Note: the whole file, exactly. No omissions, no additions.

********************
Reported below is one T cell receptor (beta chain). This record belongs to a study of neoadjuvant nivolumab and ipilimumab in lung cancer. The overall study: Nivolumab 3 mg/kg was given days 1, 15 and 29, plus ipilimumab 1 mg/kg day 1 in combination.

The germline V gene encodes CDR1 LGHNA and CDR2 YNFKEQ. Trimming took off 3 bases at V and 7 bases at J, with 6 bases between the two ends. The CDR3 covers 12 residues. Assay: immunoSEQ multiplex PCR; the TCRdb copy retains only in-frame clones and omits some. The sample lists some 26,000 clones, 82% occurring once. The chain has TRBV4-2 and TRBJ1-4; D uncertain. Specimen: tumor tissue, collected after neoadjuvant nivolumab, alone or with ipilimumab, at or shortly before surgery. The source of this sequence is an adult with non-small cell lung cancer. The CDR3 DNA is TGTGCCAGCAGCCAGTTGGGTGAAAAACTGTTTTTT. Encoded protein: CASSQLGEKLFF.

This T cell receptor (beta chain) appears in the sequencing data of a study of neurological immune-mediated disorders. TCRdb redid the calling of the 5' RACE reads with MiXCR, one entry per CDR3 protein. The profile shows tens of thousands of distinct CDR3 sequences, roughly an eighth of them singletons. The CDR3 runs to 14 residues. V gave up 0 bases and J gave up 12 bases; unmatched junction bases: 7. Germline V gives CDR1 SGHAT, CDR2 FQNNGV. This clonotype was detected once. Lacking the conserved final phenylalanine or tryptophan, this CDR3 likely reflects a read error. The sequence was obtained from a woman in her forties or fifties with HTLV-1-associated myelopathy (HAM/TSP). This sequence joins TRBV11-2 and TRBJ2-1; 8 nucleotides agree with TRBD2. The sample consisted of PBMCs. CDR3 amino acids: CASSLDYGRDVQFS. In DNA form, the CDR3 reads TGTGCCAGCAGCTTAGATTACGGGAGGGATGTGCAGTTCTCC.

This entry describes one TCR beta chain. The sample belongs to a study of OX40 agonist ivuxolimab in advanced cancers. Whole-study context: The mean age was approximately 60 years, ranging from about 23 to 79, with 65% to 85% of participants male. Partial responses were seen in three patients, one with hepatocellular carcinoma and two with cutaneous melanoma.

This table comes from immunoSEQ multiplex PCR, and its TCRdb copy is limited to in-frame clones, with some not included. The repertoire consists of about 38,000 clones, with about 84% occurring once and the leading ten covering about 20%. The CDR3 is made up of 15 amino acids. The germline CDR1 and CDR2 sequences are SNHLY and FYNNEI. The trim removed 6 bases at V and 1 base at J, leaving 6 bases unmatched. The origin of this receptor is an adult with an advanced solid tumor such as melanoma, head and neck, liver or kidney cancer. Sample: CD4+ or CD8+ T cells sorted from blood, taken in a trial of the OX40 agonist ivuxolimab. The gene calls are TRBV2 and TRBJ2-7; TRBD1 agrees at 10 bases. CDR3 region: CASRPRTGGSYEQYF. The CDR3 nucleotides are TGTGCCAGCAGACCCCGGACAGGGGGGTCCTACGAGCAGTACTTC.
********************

Reported below is one T cell receptor (beta chain). This record belongs to a study of neoadjuvant nivolumab and ipilimumab in lung cancer. The overall study: Nivolumab 3 mg/kg was given days 1, 15 and 29, plus ipilimumab 1 mg/kg day 1 in combination.

The germline V gene encodes CDR1 LGHNA and CDR2 YNFKEQ. Trimming took off 3 bases at V and 7 bases at J, with 6 bases between the two ends. The CDR3 covers 12 residues. Assay: immunoSEQ multiplex PCR; the TCRdb copy retains only in-frame clones and omits some. The sample lists some 26,000 clones, 82% occurring once. The chain has TRBV4-2 and TRBJ1-4; D uncertain. Specimen: tumor tissue, collected after neoadjuvant nivolumab, alone or with ipilimumab, at or shortly before surgery. The source of this sequence is an adult with non-small cell lung cancer. The CDR3 DNA is TGTGCCAGCAGCCAGTTGGGTGAAAAACTGTTTTTT. Encoded protein: CASSQLGEKLFF.

This T cell receptor (beta chain) appears in the sequencing data of a study of neurological immune-mediated disorders. TCRdb redid the calling of the 5' RACE reads with MiXCR, one entry per CDR3 protein. The profile shows tens of thousands of distinct CDR3 sequences, roughly an eighth of them singletons. The CDR3 runs to 14 residues. V gave up 0 bases and J gave up 12 bases; unmatched junction bases: 7. Germline V gives CDR1 SGHAT, CDR2 FQNNGV. This clonotype was detected once. Lacking the conserved final phenylalanine or tryptophan, this CDR3 likely reflects a read error. The sequence was obtained from a woman in her forties or fifties with HTLV-1-associated myelopathy (HAM/TSP). This sequence joins TRBV11-2 and TRBJ2-1; 8 nucleotides agree with TRBD2. The sample consisted of PBMCs. CDR3 amino acids: CASSLDYGRDVQFS. In DNA form, the CDR3 reads TGTGCCAGCAGCTTAGATTACGGGAGGGATGTGCAGTTCTCC.

This entry describes one TCR beta chain. The sample belongs to a study of OX40 agonist ivuxolimab in advanced cancers. Whole-study context: The mean age was approximately 60 years, ranging from about 23 to 79, with 65% to 85% of participants male. Partial responses were seen in three patients, one with hepatocellular carcinoma and two with cutaneous melanoma.

This table comes from immunoSEQ multiplex PCR, and its TCRdb copy is limited to in-frame clones, with some not included. The repertoire consists of about 38,000 clones, with about 84% occurring once and the leading ten covering about 20%. The CDR3 is made up of 15 amino acids. The germline CDR1 and CDR2 sequences are SNHLY and FYNNEI. The trim removed 6 bases at V and 1 base at J, leaving 6 bases unmatched. The origin of this receptor is an adult with an advanced solid tumor such as melanoma, head and neck, liver or kidney cancer. Sample: CD4+ or CD8+ T cells sorted from blood, taken in a trial of the OX40 agonist ivuxolimab. The gene calls are TRBV2 and TRBJ2-7; TRBD1 agrees at 10 bases. CDR3 region: CASRPRTGGSYEQYF. The CDR3 nucleotides are TGTGCCAGCAGACCCCGGACAGGGGGGTCCTACGAGCAGTACTTC.